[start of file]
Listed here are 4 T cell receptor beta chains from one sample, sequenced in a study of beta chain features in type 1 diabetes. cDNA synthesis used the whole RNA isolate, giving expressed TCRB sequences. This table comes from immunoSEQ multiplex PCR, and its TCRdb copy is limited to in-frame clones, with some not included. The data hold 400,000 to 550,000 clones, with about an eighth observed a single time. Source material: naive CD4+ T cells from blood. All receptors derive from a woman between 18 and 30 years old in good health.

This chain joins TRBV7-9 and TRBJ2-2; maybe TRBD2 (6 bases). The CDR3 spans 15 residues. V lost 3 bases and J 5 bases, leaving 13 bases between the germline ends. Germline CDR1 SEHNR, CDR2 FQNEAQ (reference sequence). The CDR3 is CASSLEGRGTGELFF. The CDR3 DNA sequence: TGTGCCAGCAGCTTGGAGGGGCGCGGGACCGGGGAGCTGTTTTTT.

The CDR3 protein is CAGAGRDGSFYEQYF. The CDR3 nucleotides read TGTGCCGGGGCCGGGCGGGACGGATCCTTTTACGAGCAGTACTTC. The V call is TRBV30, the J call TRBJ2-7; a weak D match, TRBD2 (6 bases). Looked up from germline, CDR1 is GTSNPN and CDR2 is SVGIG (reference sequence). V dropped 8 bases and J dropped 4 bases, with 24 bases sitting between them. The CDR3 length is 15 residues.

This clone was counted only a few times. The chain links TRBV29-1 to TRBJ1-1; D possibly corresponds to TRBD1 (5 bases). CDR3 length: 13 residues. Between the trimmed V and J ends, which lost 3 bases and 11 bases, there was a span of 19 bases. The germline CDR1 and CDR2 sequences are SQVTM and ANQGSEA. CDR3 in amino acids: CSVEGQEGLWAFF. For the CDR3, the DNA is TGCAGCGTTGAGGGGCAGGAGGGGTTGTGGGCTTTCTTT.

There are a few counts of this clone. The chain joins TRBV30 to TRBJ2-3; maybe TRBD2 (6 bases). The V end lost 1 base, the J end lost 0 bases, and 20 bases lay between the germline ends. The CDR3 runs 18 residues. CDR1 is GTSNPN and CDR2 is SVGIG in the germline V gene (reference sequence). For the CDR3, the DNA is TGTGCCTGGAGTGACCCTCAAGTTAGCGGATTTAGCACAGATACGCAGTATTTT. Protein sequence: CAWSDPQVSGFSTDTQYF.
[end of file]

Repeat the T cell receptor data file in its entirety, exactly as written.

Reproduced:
Listed here are 4 T cell receptor beta chains from one sample, sequenced in a study of beta chain features in type 1 diabetes. cDNA synthesis used the whole RNA isolate, giving expressed TCRB sequences. This table comes from immunoSEQ multiplex PCR, and its TCRdb copy is limited to in-frame clones, with some not included. The data hold 400,000 to 550,000 clones, with about an eighth observed a single time. Source material: naive CD4+ T cells from blood. All receptors derive from a woman between 18 and 30 years old in good health.

This chain joins TRBV7-9 and TRBJ2-2; maybe TRBD2 (6 bases). The CDR3 spans 15 residues. V lost 3 bases and J 5 bases, leaving 13 bases between the germline ends. Germline CDR1 SEHNR, CDR2 FQNEAQ (reference sequence). The CDR3 is CASSLEGRGTGELFF. The CDR3 DNA sequence: TGTGCCAGCAGCTTGGAGGGGCGCGGGACCGGGGAGCTGTTTTTT.

The CDR3 protein is CAGAGRDGSFYEQYF. The CDR3 nucleotides read TGTGCCGGGGCCGGGCGGGACGGATCCTTTTACGAGCAGTACTTC. The V call is TRBV30, the J call TRBJ2-7; a weak D match, TRBD2 (6 bases). Looked up from germline, CDR1 is GTSNPN and CDR2 is SVGIG (reference sequence). V dropped 8 bases and J dropped 4 bases, with 24 bases sitting between them. The CDR3 length is 15 residues.

This clone was counted only a few times. The chain links TRBV29-1 to TRBJ1-1; D possibly corresponds to TRBD1 (5 bases). CDR3 length: 13 residues. Between the trimmed V and J ends, which lost 3 bases and 11 bases, there was a span of 19 bases. The germline CDR1 and CDR2 sequences are SQVTM and ANQGSEA. CDR3 in amino acids: CSVEGQEGLWAFF. For the CDR3, the DNA is TGCAGCGTTGAGGGGCAGGAGGGGTTGTGGGCTTTCTTT.

There are a few counts of this clone. The chain joins TRBV30 to TRBJ2-3; maybe TRBD2 (6 bases). The V end lost 1 base, the J end lost 0 bases, and 20 bases lay between the germline ends. The CDR3 runs 18 residues. CDR1 is GTSNPN and CDR2 is SVGIG in the germline V gene (reference sequence). For the CDR3, the DNA is TGTGCCTGGAGTGACCCTCAAGTTAGCGGATTTAGCACAGATACGCAGTATTTT. Protein sequence: CAWSDPQVSGFSTDTQYF.